Orchard has raised $69 million to further develop simplify the process of buying a home. Revolution Growth led the round, which included money from FirstMark, Navitas, Accomplice, and Juxtapose.
Orchard has now raised a total of $138 million, a sign investors are bullish on its algorithms’ potential to disrupt the real estate market. The company offers services that enable the entire experience — including listing a home, searching for a home, making an offer, and closing the sale — to be handled virtually.
This has the potential to eat into a legacy business riddled with paperwork and brokerage firm idiosyncrasies. But it’s even more appealing during the COVID-19 crisis, when the ability to travel and view homes is sharply curtailed.
Traditional real estate firms and startups have been racing to respond to the pandemic with more aggressive digitization efforts. In March, real estate brokerage company Redfin said requests for video-based home tours had increased 494% in just one week. Zillow reported a 533% increase in 3D home tour creations between February and March, and it later announced new tools that allow renters to sign leases virtually.
Orchard is targeting the entire home buying chain. Founded as Perch in 2017, the company rebranded to Orchard earlier this year. Its overall mission is to digitize the real estate market, with a focus on one of the trickiest aspects: helping customers who are trying to sell their current home while simultaneously buying a new one. Lining up both of these transactions can be a massive headache. But Orchard has developed a solution that mixes machine learning, rapid human assistance, and some financial products to help bridge any potential gap.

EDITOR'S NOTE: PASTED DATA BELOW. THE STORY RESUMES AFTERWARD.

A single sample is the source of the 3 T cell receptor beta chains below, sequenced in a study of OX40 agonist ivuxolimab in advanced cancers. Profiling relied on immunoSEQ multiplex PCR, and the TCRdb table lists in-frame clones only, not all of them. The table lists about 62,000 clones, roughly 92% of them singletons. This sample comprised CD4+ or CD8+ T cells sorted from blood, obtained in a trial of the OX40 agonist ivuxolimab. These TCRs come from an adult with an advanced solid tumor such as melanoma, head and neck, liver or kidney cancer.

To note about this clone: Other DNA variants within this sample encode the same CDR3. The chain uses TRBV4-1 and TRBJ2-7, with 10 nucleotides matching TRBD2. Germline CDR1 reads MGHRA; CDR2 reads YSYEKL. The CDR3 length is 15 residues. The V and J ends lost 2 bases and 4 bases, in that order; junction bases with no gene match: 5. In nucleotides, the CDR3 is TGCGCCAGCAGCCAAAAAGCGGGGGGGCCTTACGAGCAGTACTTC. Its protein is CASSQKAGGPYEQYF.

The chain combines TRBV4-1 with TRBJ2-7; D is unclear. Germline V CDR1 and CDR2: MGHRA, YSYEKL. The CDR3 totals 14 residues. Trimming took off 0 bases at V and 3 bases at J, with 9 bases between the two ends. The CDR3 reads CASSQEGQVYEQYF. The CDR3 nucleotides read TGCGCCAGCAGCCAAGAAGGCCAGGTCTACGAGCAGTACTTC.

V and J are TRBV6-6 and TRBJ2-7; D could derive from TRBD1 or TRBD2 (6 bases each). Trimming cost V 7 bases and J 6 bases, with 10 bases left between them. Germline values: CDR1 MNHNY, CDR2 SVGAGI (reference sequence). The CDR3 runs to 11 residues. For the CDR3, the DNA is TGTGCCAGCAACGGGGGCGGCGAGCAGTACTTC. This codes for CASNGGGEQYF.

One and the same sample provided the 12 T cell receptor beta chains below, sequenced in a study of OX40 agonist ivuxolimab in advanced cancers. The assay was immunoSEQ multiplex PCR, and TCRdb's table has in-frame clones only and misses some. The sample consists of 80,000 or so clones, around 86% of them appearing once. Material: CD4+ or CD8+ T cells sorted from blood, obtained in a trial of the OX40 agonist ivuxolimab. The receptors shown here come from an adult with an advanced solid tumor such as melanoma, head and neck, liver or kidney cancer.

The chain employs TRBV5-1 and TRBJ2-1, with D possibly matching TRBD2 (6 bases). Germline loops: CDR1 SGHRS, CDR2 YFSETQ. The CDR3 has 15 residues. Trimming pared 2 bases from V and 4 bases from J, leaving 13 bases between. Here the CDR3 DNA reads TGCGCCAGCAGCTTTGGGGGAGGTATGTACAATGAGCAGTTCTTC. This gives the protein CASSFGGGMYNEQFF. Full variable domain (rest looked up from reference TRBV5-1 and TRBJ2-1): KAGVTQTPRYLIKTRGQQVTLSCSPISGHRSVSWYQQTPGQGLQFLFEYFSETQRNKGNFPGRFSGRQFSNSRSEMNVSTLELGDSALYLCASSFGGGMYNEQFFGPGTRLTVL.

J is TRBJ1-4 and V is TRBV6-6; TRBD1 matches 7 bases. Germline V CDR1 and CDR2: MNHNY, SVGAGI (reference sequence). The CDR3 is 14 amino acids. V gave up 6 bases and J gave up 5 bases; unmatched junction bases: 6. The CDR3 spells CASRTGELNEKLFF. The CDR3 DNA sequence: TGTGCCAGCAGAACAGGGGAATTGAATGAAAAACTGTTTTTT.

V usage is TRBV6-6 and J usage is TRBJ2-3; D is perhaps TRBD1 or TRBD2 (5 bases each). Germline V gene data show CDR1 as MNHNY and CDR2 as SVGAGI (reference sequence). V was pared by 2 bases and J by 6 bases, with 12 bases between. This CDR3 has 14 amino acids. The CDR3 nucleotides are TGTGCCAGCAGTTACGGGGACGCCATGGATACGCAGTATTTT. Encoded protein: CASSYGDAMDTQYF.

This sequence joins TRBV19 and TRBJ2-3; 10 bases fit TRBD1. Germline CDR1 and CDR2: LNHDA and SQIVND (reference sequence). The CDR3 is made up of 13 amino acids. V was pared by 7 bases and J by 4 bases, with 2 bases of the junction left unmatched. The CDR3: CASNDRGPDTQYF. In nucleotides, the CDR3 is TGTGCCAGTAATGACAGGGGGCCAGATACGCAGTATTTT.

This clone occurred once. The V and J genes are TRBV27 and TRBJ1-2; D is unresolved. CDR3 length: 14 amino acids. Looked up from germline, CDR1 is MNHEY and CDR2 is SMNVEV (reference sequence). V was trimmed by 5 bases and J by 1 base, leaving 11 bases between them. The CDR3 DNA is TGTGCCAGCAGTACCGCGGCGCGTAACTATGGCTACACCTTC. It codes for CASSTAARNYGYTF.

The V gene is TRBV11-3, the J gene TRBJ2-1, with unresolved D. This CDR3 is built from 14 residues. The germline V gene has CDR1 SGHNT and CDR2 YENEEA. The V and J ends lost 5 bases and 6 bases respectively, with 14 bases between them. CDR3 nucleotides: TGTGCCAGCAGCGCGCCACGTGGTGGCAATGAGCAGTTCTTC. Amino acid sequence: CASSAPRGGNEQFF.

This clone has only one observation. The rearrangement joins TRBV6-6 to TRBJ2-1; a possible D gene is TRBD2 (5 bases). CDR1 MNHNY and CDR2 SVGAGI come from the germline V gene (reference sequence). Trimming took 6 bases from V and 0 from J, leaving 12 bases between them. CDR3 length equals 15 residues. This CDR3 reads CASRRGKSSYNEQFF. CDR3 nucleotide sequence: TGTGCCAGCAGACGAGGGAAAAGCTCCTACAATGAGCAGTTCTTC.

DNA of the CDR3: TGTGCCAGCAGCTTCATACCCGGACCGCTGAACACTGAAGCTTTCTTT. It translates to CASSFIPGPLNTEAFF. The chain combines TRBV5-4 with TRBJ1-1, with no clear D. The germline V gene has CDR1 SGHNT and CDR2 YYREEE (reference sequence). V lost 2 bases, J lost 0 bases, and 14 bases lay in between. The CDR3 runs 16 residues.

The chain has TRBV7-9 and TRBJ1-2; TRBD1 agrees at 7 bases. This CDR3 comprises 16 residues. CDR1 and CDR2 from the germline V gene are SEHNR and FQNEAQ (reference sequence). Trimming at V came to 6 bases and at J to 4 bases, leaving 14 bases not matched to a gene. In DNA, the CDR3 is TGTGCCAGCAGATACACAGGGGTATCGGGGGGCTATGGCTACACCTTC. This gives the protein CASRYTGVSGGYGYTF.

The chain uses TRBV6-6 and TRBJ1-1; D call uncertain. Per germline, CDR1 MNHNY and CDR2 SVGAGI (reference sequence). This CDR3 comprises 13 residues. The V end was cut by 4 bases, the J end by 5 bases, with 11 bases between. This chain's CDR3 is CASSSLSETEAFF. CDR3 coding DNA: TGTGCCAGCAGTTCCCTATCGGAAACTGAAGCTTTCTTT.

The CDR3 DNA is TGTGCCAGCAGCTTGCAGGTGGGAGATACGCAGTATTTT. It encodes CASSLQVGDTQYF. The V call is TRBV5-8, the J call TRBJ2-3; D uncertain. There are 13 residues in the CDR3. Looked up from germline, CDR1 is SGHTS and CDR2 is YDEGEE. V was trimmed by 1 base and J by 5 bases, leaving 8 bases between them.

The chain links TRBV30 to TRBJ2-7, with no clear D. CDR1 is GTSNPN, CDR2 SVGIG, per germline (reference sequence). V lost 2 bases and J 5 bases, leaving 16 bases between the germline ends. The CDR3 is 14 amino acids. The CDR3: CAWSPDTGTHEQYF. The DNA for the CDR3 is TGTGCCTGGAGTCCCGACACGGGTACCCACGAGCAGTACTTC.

Orchard brings machine learning into play primarily through its search function. Back in March, the company launched Home Match and Photo Switch to personalize the search for homes. Home Match uses an algorithm that creates a more robust personalized search service covering a wider parameter of features. Beyond just looking at the number of rooms, for instance, someone can search for more specific kitchen amenities, a type of floor plan, and a back yard or other features. The results for an area are ranked by how well they correspond to the buyer’s wish list.
This feature is complemented by Photo Switch, which uses computer vision and machine learning to scan interior and exterior photos of a home and add precise details to the database. This also allows additional visual comparisons in the search engine. Once a buyer finds a property, the entire bidding and closing process is digitized, including the title transfer and mortgage. To help with financing, in July Orchard launched a financial product called Orchard Home Loans. In a trial of the loan product, the company said 50% of customers in Texas opted to use the service.
To help those simultaneously buying and selling, the company also offers a 90-day financial instrument called Move First. Orchard essentially agrees to buy the old home so customers can satisfy the requirements of getting a new mortgage. Most of the houses then sell to new buyers during the 90-day window.
Orchard is now operating in Texas, Colorado, New York, and Georgia and has recently moved into the Denver and Atlanta markets. The latest round will be used to continue product development and gradually expand into new territories.